So I've done some searching on google, wikipedia, and other online resources and a couple of legal dictionaries as well but have only come away with a fuzzy understanding of the differences between dower and jointure and thus, no real answer to the question that prompted my research in the first place.
How would one go about adopting a child who does not legally exist? One of the prospective parents is a trained social worker, would he still require training and/or classes to take care of the child? What about paperwork, because the child has no vital records? He is obviously malnourished and has nothing beyond very basic communication skills, but he can tell people that he's lived in a cave for as long as he can remember. If it matters, according to a doctor's estimation, he's around eight years old. Basically, I would like to know how this would differ from a more normal adoption of a special needs child. Because it's such a strange and specialized topic, information does not have to be Canada-specific (although obviously that would be preferred) especially if it pertains to the States, as there's no reason I can't move this part of the story a few miles south if need be.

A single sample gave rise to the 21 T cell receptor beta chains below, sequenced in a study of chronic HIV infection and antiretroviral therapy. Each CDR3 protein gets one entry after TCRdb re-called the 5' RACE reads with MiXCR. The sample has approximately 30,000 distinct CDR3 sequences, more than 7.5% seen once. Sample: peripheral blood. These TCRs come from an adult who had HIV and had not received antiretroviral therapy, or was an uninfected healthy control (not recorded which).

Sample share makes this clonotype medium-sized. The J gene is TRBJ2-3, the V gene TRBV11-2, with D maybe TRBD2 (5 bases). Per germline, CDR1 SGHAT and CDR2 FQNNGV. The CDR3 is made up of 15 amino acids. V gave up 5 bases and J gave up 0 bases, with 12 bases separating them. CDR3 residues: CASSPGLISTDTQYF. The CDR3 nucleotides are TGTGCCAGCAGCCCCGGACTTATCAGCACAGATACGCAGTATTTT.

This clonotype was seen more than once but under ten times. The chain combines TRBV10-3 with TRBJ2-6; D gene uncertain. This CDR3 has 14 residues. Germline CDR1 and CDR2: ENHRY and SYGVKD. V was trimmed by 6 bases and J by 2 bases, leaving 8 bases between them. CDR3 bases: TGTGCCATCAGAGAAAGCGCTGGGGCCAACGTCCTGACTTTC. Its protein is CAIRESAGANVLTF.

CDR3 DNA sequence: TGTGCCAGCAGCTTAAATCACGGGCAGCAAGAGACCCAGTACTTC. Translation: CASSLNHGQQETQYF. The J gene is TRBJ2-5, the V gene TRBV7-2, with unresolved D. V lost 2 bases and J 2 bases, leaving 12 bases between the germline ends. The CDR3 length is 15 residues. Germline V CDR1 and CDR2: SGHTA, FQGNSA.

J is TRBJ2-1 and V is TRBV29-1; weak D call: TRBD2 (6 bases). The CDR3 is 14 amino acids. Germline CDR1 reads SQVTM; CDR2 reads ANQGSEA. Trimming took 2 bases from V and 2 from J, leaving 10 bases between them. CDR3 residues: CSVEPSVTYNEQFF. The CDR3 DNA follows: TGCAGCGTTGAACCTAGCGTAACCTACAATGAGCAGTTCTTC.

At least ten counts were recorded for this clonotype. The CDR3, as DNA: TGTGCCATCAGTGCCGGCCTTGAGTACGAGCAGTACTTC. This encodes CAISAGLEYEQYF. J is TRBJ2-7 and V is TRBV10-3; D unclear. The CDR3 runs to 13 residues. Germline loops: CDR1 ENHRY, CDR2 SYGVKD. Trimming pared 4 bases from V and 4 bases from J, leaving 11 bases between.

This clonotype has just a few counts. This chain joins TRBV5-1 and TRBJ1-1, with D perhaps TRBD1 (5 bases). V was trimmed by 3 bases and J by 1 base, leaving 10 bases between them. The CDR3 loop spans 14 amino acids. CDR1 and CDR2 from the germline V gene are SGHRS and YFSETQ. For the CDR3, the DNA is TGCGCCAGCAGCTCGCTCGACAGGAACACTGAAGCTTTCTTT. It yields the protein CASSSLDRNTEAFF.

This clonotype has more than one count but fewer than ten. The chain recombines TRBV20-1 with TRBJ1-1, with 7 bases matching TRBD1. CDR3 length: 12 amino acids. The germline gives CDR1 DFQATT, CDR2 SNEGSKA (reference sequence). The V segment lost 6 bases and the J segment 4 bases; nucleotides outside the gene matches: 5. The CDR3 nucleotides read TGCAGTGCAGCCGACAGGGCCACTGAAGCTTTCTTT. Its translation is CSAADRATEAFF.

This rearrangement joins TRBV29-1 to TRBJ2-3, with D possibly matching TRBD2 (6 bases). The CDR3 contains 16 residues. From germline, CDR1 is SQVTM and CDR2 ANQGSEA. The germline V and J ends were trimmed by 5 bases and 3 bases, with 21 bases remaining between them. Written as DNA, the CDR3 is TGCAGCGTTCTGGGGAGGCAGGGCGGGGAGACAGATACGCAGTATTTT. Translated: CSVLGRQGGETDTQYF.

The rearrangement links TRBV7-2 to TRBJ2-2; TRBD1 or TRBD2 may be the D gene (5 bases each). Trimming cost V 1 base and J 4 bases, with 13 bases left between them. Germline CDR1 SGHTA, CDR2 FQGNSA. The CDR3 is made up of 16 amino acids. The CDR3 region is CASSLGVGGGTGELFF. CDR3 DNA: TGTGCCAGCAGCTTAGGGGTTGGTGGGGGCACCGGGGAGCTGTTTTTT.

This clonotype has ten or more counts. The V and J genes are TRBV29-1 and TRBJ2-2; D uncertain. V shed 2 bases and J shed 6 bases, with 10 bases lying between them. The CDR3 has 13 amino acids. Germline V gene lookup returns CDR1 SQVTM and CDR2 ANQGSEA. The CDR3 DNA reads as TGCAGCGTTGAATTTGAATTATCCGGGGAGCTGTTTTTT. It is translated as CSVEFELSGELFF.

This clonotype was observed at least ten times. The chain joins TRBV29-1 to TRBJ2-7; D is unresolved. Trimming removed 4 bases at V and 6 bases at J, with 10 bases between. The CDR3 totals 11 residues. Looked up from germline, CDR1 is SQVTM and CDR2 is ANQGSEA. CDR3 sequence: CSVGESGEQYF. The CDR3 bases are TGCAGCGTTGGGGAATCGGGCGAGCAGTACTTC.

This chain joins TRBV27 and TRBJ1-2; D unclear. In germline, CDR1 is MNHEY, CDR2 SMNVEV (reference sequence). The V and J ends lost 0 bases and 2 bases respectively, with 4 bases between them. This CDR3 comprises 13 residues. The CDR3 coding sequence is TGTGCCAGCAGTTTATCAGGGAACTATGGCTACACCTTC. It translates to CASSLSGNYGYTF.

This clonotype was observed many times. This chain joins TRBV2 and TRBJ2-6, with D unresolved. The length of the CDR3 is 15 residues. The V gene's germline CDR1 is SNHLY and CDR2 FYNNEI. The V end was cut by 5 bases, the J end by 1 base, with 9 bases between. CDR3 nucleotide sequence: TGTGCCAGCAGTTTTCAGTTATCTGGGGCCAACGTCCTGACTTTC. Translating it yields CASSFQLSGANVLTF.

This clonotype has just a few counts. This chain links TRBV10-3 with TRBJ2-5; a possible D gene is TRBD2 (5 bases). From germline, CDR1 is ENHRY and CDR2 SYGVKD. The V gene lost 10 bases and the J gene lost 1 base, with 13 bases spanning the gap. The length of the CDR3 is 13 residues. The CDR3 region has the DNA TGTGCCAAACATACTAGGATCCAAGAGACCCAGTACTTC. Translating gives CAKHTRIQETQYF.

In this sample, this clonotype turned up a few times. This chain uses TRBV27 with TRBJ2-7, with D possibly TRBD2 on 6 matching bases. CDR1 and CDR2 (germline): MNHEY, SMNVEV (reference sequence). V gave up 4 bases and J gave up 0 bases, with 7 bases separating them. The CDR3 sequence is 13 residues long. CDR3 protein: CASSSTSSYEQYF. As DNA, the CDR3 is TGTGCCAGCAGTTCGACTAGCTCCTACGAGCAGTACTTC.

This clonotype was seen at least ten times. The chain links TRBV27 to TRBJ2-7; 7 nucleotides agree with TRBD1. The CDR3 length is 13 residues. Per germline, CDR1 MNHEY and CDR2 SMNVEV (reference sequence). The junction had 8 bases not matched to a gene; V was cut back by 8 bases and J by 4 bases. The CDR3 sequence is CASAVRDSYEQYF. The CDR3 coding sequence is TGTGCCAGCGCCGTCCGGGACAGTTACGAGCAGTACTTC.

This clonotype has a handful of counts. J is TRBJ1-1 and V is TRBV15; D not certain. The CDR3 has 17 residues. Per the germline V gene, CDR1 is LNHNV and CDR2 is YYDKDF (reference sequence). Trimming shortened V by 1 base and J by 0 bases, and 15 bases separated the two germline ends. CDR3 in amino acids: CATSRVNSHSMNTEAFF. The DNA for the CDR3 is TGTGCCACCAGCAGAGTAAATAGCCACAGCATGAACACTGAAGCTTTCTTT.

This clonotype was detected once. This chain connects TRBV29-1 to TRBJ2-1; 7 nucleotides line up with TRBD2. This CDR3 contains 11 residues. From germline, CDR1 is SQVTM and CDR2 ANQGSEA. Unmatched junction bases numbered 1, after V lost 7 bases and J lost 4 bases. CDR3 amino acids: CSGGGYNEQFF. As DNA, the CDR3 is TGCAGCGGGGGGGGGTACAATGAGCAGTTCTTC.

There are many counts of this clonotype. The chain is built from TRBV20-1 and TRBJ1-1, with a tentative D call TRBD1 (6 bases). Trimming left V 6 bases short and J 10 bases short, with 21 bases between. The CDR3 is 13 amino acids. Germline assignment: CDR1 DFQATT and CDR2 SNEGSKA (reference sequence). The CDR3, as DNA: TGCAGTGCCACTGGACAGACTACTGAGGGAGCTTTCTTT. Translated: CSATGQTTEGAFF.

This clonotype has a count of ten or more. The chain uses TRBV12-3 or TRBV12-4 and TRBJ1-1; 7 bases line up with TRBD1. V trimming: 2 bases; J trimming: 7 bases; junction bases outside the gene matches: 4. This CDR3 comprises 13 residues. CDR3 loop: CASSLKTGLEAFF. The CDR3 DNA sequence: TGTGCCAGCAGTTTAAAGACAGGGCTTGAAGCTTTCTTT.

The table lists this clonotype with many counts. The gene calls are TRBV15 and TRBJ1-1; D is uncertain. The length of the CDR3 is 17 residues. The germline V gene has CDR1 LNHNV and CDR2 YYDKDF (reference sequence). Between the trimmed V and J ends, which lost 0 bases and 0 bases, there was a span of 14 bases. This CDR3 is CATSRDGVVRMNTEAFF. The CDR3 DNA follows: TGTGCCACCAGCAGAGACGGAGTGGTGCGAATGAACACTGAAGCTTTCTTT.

Google search terms tried: Feral child adoption, adopting feral children, feral child adoption by humans, Canada adoption legality, Canada adoption special needs, special needs adoption "socially isolated child", missing birth certificate as a last resort, turned to Wikipedia articles on feral children and adoption
EDIT: The kid isn't technically a feral child, I was googling that term because it was the most similar term I could find to his particular circumstances. He has only been isolated for between four/five years, but his parentage is unknown. Because his upbringing wasn't quite as damaging as that of an actual feral child, I'm more interested in the concerns of him having no birth certificate.